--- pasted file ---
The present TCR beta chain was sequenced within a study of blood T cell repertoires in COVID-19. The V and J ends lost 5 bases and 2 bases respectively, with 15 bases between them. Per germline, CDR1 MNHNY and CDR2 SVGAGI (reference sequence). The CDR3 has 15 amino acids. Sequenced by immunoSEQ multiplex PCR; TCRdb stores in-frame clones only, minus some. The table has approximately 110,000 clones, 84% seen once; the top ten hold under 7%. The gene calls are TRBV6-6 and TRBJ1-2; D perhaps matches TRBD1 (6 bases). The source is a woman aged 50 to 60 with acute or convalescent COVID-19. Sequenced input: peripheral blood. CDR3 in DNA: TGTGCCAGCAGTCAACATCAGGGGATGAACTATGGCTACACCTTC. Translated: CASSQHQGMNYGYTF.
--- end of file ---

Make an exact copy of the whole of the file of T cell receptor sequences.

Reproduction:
The present TCR beta chain was sequenced within a study of blood T cell repertoires in COVID-19. The V and J ends lost 5 bases and 2 bases respectively, with 15 bases between them. Per germline, CDR1 MNHNY and CDR2 SVGAGI (reference sequence). The CDR3 has 15 amino acids. Sequenced by immunoSEQ multiplex PCR; TCRdb stores in-frame clones only, minus some. The table has approximately 110,000 clones, 84% seen once; the top ten hold under 7%. The gene calls are TRBV6-6 and TRBJ1-2; D perhaps matches TRBD1 (6 bases). The source is a woman aged 50 to 60 with acute or convalescent COVID-19. Sequenced input: peripheral blood. CDR3 in DNA: TGTGCCAGCAGTCAACATCAGGGGATGAACTATGGCTACACCTTC. Translated: CASSQHQGMNYGYTF.